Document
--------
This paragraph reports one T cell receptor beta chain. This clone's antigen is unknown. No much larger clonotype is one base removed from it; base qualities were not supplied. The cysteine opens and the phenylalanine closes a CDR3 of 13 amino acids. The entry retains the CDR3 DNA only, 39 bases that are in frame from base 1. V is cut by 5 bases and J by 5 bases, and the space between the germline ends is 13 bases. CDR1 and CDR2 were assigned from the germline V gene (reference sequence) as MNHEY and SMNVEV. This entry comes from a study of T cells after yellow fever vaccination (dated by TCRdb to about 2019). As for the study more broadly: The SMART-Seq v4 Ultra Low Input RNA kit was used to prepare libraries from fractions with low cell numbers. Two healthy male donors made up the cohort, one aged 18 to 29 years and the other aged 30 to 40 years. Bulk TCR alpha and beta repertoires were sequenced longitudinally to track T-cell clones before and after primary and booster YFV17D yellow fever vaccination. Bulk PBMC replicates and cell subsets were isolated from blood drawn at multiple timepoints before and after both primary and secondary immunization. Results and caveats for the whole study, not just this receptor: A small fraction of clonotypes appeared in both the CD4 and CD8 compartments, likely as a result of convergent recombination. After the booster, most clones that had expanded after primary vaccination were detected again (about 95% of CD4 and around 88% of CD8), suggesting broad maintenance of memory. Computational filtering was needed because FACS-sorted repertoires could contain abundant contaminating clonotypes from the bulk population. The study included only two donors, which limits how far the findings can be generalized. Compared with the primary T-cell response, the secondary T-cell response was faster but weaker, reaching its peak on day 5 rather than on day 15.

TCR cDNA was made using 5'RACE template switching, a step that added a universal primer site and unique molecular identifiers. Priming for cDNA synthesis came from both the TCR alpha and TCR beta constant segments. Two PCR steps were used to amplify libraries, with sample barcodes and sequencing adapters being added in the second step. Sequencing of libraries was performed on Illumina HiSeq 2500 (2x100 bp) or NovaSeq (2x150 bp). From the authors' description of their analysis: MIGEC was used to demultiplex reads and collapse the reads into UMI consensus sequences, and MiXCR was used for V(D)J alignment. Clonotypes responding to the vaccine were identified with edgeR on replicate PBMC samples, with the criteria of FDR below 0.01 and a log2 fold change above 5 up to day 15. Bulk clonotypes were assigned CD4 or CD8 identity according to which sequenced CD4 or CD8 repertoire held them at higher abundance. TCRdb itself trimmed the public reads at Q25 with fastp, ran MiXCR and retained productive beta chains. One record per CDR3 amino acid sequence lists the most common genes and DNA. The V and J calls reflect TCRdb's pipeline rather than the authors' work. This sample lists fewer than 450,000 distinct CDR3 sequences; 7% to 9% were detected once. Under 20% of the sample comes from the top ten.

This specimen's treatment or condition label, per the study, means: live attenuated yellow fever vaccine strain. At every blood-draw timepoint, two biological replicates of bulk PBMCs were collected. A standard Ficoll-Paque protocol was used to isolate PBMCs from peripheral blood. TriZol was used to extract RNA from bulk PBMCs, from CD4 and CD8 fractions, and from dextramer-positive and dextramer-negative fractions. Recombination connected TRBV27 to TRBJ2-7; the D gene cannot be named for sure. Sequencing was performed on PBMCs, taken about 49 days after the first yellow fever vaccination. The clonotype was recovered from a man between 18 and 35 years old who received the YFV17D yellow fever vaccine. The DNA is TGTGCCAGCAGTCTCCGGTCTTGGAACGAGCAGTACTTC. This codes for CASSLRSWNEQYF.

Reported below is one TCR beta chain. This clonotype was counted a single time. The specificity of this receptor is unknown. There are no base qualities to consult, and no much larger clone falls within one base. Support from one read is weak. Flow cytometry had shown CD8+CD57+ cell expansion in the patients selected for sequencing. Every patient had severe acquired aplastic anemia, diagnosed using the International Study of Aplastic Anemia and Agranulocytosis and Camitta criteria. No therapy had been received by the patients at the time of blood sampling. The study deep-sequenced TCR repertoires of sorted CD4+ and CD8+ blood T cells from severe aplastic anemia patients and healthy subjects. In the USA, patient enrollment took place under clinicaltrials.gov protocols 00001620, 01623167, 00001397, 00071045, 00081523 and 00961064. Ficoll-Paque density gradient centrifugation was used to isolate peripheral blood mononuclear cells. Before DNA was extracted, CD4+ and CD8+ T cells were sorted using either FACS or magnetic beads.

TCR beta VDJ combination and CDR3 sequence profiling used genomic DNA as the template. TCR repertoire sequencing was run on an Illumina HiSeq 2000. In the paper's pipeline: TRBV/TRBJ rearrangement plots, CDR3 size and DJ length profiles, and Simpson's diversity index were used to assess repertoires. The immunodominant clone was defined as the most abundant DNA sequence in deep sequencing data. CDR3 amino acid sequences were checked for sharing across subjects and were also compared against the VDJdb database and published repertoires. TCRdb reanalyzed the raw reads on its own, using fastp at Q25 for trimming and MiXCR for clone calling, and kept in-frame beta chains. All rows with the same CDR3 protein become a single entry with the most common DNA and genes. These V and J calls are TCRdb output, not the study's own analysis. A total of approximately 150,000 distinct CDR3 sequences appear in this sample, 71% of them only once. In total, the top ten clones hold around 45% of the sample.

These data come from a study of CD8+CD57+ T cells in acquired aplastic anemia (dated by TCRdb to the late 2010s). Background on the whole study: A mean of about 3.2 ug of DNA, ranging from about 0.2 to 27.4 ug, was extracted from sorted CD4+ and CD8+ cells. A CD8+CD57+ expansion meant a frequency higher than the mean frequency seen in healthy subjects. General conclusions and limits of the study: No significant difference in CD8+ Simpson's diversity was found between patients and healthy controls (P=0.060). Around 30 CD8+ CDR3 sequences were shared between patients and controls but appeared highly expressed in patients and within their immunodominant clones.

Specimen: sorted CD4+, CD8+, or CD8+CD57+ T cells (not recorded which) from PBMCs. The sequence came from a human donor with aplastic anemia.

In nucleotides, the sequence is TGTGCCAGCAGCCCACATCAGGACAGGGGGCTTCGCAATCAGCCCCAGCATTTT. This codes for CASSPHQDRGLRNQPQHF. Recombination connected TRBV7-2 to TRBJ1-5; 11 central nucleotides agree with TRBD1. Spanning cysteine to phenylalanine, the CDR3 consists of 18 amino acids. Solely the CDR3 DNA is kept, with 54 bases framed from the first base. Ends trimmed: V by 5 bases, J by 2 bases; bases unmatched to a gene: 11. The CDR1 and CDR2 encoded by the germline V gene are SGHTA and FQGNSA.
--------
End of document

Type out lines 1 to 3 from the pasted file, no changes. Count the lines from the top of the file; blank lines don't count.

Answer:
This paragraph reports one T cell receptor beta chain. This clone's antigen is unknown. No much larger clonotype is one base removed from it; base qualities were not supplied. The cysteine opens and the phenylalanine closes a CDR3 of 13 amino acids. The entry retains the CDR3 DNA only, 39 bases that are in frame from base 1. V is cut by 5 bases and J by 5 bases, and the space between the germline ends is 13 bases. CDR1 and CDR2 were assigned from the germline V gene (reference sequence) as MNHEY and SMNVEV. This entry comes from a study of T cells after yellow fever vaccination (dated by TCRdb to about 2019). As for the study more broadly: The SMART-Seq v4 Ultra Low Input RNA kit was used to prepare libraries from fractions with low cell numbers. Two healthy male donors made up the cohort, one aged 18 to 29 years and the other aged 30 to 40 years. Bulk TCR alpha and beta repertoires were sequenced longitudinally to track T-cell clones before and after primary and booster YFV17D yellow fever vaccination. Bulk PBMC replicates and cell subsets were isolated from blood drawn at multiple timepoints before and after both primary and secondary immunization. Results and caveats for the whole study, not just this receptor: A small fraction of clonotypes appeared in both the CD4 and CD8 compartments, likely as a result of convergent recombination. After the booster, most clones that had expanded after primary vaccination were detected again (about 95% of CD4 and around 88% of CD8), suggesting broad maintenance of memory. Computational filtering was needed because FACS-sorted repertoires could contain abundant contaminating clonotypes from the bulk population. The study included only two donors, which limits how far the findings can be generalized. Compared with the primary T-cell response, the secondary T-cell response was faster but weaker, reaching its peak on day 5 rather than on day 15.

TCR cDNA was made using 5'RACE template switching, a step that added a universal primer site and unique molecular identifiers. Priming for cDNA synthesis came from both the TCR alpha and TCR beta constant segments. Two PCR steps were used to amplify libraries, with sample barcodes and sequencing adapters being added in the second step. Sequencing of libraries was performed on Illumina HiSeq 2500 (2x100 bp) or NovaSeq (2x150 bp). From the authors' description of their analysis: MIGEC was used to demultiplex reads and collapse the reads into UMI consensus sequences, and MiXCR was used for V(D)J alignment. Clonotypes responding to the vaccine were identified with edgeR on replicate PBMC samples, with the criteria of FDR below 0.01 and a log2 fold change above 5 up to day 15. Bulk clonotypes were assigned CD4 or CD8 identity according to which sequenced CD4 or CD8 repertoire held them at higher abundance. TCRdb itself trimmed the public reads at Q25 with fastp, ran MiXCR and retained productive beta chains. One record per CDR3 amino acid sequence lists the most common genes and DNA. The V and J calls reflect TCRdb's pipeline rather than the authors' work. This sample lists fewer than 450,000 distinct CDR3 sequences; 7% to 9% were detected once. Under 20% of the sample comes from the top ten.

This specimen's treatment or condition label, per the study, means: live attenuated yellow fever vaccine strain. At every blood-draw timepoint, two biological replicates of bulk PBMCs were collected. A standard Ficoll-Paque protocol was used to isolate PBMCs from peripheral blood. TriZol was used to extract RNA from bulk PBMCs, from CD4 and CD8 fractions, and from dextramer-positive and dextramer-negative fractions. Recombination connected TRBV27 to TRBJ2-7; the D gene cannot be named for sure. Sequencing was performed on PBMCs, taken about 49 days after the first yellow fever vaccination. The clonotype was recovered from a man between 18 and 35 years old who received the YFV17D yellow fever vaccine. The DNA is TGTGCCAGCAGTCTCCGGTCTTGGAACGAGCAGTACTTC. This codes for CASSLRSWNEQYF.